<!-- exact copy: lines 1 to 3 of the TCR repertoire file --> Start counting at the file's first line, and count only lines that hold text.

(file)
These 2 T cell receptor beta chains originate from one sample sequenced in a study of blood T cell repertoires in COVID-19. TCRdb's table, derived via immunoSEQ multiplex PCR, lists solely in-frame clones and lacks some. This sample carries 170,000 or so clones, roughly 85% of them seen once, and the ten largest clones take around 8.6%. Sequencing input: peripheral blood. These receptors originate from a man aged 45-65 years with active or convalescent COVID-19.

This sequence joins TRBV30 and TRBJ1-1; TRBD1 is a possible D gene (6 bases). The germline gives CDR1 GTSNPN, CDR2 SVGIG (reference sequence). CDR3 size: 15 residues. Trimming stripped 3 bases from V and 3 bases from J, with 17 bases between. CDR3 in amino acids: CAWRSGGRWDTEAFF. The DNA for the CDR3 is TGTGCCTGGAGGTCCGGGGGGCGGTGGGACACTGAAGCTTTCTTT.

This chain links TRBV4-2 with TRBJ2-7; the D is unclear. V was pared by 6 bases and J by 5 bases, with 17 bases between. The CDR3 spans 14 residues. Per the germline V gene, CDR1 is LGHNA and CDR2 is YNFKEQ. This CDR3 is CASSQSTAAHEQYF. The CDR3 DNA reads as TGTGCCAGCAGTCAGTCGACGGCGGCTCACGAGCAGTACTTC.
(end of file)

These 2 T cell receptor beta chains originate from one sample sequenced in a study of blood T cell repertoires in COVID-19. TCRdb's table, derived via immunoSEQ multiplex PCR, lists solely in-frame clones and lacks some. This sample carries 170,000 or so clones, roughly 85% of them seen once, and the ten largest clones take around 8.6%. Sequencing input: peripheral blood. These receptors originate from a man aged 45-65 years with active or convalescent COVID-19.

This sequence joins TRBV30 and TRBJ1-1; TRBD1 is a possible D gene (6 bases). The germline gives CDR1 GTSNPN, CDR2 SVGIG (reference sequence). CDR3 size: 15 residues. Trimming stripped 3 bases from V and 3 bases from J, with 17 bases between. CDR3 in amino acids: CAWRSGGRWDTEAFF. The DNA for the CDR3 is TGTGCCTGGAGGTCCGGGGGGCGGTGGGACACTGAAGCTTTCTTT.

This chain links TRBV4-2 with TRBJ2-7; the D is unclear. V was pared by 6 bases and J by 5 bases, with 17 bases between. The CDR3 spans 14 residues. Per the germline V gene, CDR1 is LGHNA and CDR2 is YNFKEQ. This CDR3 is CASSQSTAAHEQYF. The CDR3 DNA reads as TGTGCCAGCAGTCAGTCGACGGCGGCTCACGAGCAGTACTTC.